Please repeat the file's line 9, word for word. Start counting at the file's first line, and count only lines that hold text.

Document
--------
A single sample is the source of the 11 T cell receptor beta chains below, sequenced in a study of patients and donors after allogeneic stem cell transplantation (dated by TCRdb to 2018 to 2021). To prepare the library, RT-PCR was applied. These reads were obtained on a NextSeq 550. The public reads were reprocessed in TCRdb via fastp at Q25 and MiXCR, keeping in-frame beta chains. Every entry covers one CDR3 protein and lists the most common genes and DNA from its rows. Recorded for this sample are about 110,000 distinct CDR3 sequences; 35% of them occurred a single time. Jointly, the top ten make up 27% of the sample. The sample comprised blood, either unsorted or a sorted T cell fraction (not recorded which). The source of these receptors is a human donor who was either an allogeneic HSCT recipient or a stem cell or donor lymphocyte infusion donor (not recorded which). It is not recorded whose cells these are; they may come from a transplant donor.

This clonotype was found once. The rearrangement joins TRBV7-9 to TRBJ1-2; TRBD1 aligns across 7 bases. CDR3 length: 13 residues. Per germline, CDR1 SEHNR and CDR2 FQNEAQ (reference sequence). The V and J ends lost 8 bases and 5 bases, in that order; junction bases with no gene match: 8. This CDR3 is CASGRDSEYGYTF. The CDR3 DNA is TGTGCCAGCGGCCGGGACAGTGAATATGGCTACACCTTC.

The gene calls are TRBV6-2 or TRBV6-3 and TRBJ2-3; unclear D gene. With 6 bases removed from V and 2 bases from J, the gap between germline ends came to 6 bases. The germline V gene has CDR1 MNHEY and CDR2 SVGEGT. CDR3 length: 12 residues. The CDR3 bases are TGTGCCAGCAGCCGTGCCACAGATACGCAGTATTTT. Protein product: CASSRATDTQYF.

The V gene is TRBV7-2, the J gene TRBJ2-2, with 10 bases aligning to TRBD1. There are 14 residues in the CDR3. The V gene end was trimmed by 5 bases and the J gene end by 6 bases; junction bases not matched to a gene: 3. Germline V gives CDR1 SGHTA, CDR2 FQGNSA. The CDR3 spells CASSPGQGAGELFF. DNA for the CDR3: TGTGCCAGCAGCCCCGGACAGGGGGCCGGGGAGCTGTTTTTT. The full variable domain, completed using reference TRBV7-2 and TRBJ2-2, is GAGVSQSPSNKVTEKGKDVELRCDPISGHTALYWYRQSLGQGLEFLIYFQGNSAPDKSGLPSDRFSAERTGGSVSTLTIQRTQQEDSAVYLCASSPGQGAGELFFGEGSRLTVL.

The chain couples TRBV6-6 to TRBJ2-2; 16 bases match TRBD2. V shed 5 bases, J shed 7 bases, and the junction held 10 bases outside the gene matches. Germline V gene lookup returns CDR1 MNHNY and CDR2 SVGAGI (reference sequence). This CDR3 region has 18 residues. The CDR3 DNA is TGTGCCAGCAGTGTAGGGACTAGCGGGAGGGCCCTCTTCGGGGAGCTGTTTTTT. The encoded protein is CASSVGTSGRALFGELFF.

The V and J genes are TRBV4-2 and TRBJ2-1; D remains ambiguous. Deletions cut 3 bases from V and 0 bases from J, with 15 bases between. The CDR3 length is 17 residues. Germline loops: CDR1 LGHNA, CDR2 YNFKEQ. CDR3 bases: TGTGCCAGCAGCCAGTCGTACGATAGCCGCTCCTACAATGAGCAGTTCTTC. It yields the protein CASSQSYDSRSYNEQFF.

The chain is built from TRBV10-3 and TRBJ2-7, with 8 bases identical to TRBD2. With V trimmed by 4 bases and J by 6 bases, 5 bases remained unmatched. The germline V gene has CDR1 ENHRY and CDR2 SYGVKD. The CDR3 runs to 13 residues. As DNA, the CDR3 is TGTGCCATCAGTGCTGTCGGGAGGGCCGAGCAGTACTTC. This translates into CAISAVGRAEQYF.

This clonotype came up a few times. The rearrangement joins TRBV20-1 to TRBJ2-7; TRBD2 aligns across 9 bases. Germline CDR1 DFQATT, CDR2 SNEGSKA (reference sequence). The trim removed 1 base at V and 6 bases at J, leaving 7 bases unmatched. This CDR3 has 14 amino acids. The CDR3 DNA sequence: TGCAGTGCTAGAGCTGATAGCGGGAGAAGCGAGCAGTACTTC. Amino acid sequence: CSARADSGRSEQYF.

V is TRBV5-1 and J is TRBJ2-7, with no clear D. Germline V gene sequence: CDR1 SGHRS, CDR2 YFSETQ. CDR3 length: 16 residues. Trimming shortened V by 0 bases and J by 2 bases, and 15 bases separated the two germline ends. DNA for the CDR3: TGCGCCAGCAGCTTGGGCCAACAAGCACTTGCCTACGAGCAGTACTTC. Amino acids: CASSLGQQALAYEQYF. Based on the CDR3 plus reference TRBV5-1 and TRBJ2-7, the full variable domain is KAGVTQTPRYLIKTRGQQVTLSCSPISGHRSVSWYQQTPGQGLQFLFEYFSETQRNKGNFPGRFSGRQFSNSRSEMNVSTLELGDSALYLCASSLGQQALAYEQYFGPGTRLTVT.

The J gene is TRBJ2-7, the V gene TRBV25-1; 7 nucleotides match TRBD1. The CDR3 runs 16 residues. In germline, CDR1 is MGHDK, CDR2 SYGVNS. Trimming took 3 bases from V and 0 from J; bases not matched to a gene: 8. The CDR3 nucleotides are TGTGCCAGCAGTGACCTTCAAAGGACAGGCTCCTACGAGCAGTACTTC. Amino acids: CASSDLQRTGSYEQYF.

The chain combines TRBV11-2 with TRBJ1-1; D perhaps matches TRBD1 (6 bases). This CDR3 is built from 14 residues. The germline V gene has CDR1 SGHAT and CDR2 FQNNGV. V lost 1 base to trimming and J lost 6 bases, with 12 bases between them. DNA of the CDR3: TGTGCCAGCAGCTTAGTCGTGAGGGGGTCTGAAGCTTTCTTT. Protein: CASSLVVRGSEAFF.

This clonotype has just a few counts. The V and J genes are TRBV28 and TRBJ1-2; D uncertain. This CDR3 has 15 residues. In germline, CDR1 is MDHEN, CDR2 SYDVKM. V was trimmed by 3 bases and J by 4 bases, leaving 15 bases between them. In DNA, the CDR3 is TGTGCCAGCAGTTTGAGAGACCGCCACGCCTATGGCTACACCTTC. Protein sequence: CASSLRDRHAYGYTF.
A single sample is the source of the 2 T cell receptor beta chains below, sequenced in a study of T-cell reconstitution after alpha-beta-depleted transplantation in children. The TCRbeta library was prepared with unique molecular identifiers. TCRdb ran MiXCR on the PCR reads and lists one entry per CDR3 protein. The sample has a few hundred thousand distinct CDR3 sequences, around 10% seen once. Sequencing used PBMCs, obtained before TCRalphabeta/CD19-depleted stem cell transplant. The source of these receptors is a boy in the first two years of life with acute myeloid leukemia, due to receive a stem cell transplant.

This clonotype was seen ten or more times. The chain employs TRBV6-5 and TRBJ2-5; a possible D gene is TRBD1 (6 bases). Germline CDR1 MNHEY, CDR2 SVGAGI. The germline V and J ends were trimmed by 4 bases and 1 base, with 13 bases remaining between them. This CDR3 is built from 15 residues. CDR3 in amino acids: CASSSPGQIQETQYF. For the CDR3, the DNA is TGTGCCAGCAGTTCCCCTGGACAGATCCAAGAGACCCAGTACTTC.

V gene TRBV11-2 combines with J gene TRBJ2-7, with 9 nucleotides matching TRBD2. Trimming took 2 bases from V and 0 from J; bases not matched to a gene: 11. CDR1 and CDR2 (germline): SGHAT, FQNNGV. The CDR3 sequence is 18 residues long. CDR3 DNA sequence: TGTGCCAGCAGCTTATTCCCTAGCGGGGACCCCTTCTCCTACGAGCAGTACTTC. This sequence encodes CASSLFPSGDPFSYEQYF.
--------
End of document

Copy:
V is TRBV5-1 and J is TRBJ2-7, with no clear D. Germline V gene sequence: CDR1 SGHRS, CDR2 YFSETQ. CDR3 length: 16 residues. Trimming shortened V by 0 bases and J by 2 bases, and 15 bases separated the two germline ends. DNA for the CDR3: TGCGCCAGCAGCTTGGGCCAACAAGCACTTGCCTACGAGCAGTACTTC. Amino acids: CASSLGQQALAYEQYF. Based on the CDR3 plus reference TRBV5-1 and TRBJ2-7, the full variable domain is KAGVTQTPRYLIKTRGQQVTLSCSPISGHRSVSWYQQTPGQGLQFLFEYFSETQRNKGNFPGRFSGRQFSNSRSEMNVSTLELGDSALYLCASSLGQQALAYEQYFGPGTRLTVT.